Inexpensive banjo that still sounds good?
April 1, 2006 12:10 PM   Subscribe

What's the least amount of money you can spend and still get a decent banjo?

I want to buy a banjo. I want this banjo to sound pretty good, but I don't feel like making a huge investment.

I heard somewhere that you need to spend at least $500 to get anything worth owning. Is this true? I'd rather spend closer to $200 or even less if that's possible.

Sure, I know you get what you pay for... but is there a decent banjo out there that's inexpensive?
posted by defenestration to Media & Arts (5 answers total)
Best answer: The Deering Goodtime is a great little banjo, but at around $300.00, it may be more than you're willing to pay.

I bought a Fender FB-54 a couple of years ago (I wanted a banjo with a resonator), and I'm perfectly happy with it, though I don't play it professionally. Also, the resonator comes off, so it doubles as a sort of open-back banjo. It was also around $300, but I think I found a deal on mine where it was $250.

Have you tried local music stores for used banjos? I found an antique tenor banjo locally that was only about $150. I'd be willing to bet that the banjo is one of those instruments that people buy, get frustrated with, and hock, so you should be able to find some good deals.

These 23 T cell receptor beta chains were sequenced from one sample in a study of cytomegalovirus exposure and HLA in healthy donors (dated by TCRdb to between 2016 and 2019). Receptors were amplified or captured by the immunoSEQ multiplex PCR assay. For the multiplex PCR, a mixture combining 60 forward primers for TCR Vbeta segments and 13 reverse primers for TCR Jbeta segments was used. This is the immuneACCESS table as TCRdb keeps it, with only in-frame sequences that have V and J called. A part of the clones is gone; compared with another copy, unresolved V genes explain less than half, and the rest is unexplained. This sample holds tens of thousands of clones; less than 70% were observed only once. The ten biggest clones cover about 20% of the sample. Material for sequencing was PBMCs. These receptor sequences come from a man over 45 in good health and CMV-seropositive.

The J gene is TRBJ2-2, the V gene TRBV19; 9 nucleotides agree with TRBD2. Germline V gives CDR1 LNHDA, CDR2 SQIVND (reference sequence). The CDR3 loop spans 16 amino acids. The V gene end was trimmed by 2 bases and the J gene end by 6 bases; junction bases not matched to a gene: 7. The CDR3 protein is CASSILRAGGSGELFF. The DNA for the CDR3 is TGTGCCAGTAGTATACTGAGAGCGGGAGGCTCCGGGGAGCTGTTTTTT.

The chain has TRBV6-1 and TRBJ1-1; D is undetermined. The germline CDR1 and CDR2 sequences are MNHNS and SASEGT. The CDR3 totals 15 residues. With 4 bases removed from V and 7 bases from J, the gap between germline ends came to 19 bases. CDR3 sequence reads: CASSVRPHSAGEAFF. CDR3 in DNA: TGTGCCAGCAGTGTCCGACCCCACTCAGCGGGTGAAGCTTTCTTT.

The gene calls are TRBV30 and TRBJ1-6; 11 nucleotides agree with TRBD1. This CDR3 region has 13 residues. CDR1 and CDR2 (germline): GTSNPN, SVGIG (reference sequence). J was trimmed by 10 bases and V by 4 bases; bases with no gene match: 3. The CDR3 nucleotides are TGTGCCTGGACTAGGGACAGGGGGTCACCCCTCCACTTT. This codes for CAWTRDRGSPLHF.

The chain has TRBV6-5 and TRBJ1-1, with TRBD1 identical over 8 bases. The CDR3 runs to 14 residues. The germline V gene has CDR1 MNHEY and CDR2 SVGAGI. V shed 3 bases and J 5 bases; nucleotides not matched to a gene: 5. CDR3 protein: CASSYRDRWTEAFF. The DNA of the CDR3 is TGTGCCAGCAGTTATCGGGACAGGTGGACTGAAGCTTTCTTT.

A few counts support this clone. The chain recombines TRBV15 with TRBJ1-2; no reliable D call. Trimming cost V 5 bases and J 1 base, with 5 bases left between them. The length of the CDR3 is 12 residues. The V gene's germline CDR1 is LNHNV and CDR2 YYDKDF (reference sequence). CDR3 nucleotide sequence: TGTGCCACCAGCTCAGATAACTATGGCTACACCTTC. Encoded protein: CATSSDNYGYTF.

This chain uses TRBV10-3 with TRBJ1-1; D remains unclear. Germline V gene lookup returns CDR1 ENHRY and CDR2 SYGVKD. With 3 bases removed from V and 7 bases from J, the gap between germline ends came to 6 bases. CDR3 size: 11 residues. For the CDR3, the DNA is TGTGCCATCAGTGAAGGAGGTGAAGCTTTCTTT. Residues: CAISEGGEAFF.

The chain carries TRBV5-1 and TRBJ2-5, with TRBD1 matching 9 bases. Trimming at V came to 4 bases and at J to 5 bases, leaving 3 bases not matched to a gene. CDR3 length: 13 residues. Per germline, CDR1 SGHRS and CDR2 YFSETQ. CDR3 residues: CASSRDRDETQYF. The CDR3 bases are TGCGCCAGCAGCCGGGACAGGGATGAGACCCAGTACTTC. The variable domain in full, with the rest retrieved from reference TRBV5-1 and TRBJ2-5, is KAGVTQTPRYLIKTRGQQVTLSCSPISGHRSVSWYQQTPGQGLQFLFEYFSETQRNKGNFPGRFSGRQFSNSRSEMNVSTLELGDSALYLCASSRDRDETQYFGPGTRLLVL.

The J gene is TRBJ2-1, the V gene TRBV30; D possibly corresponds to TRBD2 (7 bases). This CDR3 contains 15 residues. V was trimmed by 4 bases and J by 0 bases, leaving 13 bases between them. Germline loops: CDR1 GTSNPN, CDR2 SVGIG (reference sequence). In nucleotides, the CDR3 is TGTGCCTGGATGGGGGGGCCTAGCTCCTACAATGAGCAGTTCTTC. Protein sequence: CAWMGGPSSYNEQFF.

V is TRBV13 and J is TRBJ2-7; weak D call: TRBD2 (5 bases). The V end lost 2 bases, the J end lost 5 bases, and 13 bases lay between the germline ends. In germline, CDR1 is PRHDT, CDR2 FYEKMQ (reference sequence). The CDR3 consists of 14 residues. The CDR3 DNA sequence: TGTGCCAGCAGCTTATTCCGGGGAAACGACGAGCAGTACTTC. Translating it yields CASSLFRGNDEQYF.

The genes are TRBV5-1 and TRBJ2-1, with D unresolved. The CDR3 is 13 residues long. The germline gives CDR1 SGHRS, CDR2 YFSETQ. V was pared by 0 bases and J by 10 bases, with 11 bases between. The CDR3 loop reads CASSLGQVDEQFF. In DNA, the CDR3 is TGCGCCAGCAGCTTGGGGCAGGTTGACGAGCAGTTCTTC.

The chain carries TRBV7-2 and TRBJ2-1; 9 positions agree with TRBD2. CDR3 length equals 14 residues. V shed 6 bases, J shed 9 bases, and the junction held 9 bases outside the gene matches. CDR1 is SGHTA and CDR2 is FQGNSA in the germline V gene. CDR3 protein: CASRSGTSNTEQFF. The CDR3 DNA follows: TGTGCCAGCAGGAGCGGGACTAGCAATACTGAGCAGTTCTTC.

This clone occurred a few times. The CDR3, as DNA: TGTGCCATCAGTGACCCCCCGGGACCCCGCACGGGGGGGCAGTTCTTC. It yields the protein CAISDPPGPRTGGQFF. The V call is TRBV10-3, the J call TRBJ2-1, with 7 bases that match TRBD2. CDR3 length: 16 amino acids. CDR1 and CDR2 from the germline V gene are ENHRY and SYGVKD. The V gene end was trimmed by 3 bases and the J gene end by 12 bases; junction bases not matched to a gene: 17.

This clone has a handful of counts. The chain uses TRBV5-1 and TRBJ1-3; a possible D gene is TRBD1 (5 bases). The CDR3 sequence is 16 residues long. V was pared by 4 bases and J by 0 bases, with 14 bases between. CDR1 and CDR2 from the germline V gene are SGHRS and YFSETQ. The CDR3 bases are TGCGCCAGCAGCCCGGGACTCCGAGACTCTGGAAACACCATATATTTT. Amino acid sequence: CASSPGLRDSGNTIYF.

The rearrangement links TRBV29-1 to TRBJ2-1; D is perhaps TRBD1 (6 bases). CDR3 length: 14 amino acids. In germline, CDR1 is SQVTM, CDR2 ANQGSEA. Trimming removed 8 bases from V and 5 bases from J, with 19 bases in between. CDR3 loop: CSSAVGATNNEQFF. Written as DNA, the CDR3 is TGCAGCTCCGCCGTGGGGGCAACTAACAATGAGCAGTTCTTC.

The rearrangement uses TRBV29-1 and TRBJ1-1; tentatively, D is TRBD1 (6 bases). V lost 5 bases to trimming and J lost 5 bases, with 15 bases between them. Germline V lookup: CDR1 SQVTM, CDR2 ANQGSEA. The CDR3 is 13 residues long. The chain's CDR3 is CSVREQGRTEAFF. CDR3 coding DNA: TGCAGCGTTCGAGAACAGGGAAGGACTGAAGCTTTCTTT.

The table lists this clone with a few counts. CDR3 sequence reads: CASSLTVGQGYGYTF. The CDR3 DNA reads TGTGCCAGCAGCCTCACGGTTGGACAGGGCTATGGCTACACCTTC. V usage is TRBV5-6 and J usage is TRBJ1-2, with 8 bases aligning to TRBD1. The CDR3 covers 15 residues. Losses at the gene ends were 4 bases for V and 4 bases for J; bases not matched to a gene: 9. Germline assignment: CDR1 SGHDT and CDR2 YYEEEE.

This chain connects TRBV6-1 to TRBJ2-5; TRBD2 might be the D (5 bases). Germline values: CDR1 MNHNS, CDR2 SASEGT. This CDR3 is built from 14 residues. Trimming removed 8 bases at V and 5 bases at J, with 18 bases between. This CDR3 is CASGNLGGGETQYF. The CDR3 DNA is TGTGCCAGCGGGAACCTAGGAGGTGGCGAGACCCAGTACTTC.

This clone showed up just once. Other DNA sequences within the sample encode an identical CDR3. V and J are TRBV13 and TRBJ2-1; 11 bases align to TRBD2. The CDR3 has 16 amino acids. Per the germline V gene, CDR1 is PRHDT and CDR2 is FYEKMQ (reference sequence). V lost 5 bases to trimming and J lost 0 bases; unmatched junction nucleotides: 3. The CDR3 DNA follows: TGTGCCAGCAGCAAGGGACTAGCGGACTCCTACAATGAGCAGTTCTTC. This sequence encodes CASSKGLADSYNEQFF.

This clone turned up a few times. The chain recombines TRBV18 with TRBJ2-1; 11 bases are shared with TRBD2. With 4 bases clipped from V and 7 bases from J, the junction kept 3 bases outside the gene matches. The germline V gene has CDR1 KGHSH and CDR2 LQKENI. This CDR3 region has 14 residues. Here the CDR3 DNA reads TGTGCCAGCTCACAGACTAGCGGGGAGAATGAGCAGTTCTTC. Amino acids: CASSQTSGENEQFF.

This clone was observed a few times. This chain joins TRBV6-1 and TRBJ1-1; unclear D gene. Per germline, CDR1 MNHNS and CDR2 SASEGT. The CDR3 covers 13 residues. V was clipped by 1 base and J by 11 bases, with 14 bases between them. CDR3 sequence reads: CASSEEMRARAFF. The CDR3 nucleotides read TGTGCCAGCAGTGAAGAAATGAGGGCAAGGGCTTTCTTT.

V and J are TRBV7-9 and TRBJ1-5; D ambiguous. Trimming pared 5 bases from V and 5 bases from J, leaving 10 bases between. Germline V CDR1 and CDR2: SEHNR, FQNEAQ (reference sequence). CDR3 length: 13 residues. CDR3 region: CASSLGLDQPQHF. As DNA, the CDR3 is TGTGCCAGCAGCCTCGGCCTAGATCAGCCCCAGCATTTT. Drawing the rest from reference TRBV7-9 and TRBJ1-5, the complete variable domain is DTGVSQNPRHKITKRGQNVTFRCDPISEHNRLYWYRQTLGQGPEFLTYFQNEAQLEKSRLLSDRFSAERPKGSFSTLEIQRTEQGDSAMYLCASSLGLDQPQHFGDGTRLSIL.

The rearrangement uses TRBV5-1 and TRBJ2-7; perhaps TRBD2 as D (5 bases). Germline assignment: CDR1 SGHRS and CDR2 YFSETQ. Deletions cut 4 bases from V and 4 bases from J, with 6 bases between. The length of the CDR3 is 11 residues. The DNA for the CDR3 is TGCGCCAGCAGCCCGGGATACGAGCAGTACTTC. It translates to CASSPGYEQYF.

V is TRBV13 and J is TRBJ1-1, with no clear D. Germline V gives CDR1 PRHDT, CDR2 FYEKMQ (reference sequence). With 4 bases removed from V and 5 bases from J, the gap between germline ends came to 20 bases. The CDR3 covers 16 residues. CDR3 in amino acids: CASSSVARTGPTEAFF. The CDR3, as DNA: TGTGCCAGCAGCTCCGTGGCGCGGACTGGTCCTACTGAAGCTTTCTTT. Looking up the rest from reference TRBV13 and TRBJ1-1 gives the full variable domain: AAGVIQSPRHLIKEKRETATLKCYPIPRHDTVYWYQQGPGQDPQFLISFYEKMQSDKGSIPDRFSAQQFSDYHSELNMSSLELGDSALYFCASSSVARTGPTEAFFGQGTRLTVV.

posted by interrobang at 12:24 PM on April 1, 2006

I second the Deering Goodtime. I'm hardly a prolific picker, but I've been very happy with it. A little extra will get you a nice resonator, but that's not necessary when you're starting out (I don't have one).

I went for a used, cheap instrument at first and it was positively awful - almost unplayable. I don't think you need to put $500 into it, but you definitely want something playable. The Goodtime is really the way to go.
posted by aladfar at 1:08 PM on April 1, 2006

A hearty third for the Dearing Goodtime. I would splurge for the resonator (I didn't), with the resonator you get a well made American banjo that you'll be thrilled to play for years as you get better.

And people won't make fun of you for your cheap banjo when you get together for those bluegrass jams. They'll say "That dude bought the right banjo."
posted by Slarty Bartfast at 1:22 PM on April 1, 2006

Best answer: For future reference, here's the best banjo website. The forums are excellent and very active, filled with a bunch of the nicest folks you'll find on the internets.
posted by wsg at 3:24 PM on April 1, 2006

I had a friend whop bought an expensive old banjo, and it wasn't half as good as the Dearing Goodtime. It is pretty impressive, at least for old time and clawhammer. The problem with cheap older banjos is the thinner neck warps easily, the tuners are often worthless, and the flanges holding the head skin may be made of stale potato chips. . Best advice is to go play a Deering at a shop, then compare used models to it, especially try playing higher up the neck, where banjos with warped necks will be hard to play and out of tune.
posted by zaelic at 1:53 AM on April 2, 2006

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